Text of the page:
Alabama educators reflect on impact of Harper Lee's works

Published: Feb. 20, 2016 at 12:12 AM CST|Updated: Feb. 28, 2016 at 3:02 AM CST
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(Source: WSFA 12 News File Photo)
(Source: WSFA 12 News File Photo)

MONTGOMERY, AL (WSFA) - The Montgomery City-County Public Library has 101 copies of Harper Lee's works. At noon on Friday, all of them were checked out.

But those empty bookshelves weren't in reaction to her death that morning. Librarians say that's how consistently popular the author's work has been for decades.

In fact, the library says her titles are so popular, they have to replace about 20 of them every year.

"For the time that I have been associated with this library, she has been the most dominant and popular author that we've had in our collection," said Tim Berry, head librarian at Morgan Memorial Library.

He says that popularity is notable since, up until last year, Harper Lee had only published one novel.

"It is very unusual. It is probably the most popular title in our collection. It's the quality of the story telling and the characters. Everybody knows Atticus. Everybody knows Scout and everybody knows the story behind To Kill a Mockingbird," Berry said. "She's probably on every reading list there is in the public and private schools."

Fifty-five years after its release, the book has become the most read novel in American classrooms.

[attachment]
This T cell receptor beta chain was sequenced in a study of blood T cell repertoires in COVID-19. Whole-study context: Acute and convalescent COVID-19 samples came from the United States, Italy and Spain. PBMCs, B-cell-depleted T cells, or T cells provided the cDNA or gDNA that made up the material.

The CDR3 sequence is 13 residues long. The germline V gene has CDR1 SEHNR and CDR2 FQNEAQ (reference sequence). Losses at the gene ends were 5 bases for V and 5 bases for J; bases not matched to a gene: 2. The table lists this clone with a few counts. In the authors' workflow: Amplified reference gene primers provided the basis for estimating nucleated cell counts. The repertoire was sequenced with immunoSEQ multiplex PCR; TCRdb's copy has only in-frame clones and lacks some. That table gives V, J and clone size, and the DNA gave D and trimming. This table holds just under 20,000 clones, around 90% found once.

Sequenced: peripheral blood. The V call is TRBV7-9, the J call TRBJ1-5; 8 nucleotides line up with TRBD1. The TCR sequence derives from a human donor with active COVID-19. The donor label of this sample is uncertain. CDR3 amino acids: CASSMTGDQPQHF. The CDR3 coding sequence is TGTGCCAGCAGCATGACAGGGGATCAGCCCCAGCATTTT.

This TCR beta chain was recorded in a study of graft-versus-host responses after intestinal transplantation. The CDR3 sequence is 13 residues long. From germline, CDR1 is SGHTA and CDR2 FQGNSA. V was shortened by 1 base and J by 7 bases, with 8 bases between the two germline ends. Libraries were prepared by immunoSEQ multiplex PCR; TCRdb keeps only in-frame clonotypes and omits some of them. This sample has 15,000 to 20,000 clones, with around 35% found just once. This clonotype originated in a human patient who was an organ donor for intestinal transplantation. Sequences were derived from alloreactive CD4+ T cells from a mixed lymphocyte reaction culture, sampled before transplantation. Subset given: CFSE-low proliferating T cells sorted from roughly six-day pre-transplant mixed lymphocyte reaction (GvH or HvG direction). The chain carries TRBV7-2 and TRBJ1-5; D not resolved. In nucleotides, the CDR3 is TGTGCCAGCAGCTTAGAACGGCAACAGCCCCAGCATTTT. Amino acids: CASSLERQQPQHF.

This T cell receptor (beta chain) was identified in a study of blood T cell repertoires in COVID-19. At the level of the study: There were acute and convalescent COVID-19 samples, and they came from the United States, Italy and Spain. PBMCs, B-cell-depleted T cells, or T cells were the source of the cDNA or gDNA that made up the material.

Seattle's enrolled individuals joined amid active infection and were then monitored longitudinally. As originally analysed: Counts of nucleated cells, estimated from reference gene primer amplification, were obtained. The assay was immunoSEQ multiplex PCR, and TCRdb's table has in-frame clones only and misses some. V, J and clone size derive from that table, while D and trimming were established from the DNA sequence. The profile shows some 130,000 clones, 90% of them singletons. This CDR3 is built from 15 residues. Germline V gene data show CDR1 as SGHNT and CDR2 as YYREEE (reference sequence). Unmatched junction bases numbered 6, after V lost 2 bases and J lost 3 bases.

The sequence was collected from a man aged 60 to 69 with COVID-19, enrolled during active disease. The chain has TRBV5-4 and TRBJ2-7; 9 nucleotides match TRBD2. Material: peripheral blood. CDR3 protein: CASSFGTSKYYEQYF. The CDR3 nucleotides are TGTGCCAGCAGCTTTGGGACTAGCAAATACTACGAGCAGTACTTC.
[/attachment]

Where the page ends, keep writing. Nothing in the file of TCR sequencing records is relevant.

English teacher Foster Dickson says the accessibility of To Kill A Mockingbird is what has made the book an American classic.

"The messages are timeless. They're beyond place. The messages of coming of age, loss of innocence, the effects of racism, the effects of injustice and things like that," said Dickson, a teacher at Booker T. Washington Magnet High School. "I don't think you have to be from the south or from Alabama to understand this story. I've never heard a student say 'I didn't understand what she was talking about,' and I think that's the brilliance of it. That's the strength of a great book, any great book, is that it can be enjoyed by young people, older people. The more you read it, the more you find in it and To Kill A Mockingbird was one of those books."

The head of Troy University Montgomery's English Department says he doesn't expect the books popularity or relevance to disappear anytime soon.

"I have no doubt that To Kill A Mockingbird will still be read many generations on," said Kirk Curnutt. "It remains meaningful I think in a lot of ways because the issues that it addresses have not been resolved. The central issue that it addresses, racial equality, is one that we still struggle with."

Since its release, To Kill A Mockingbird has never been out of print. It's sold more than 30 million copies and has been translated into more than 40 languages.

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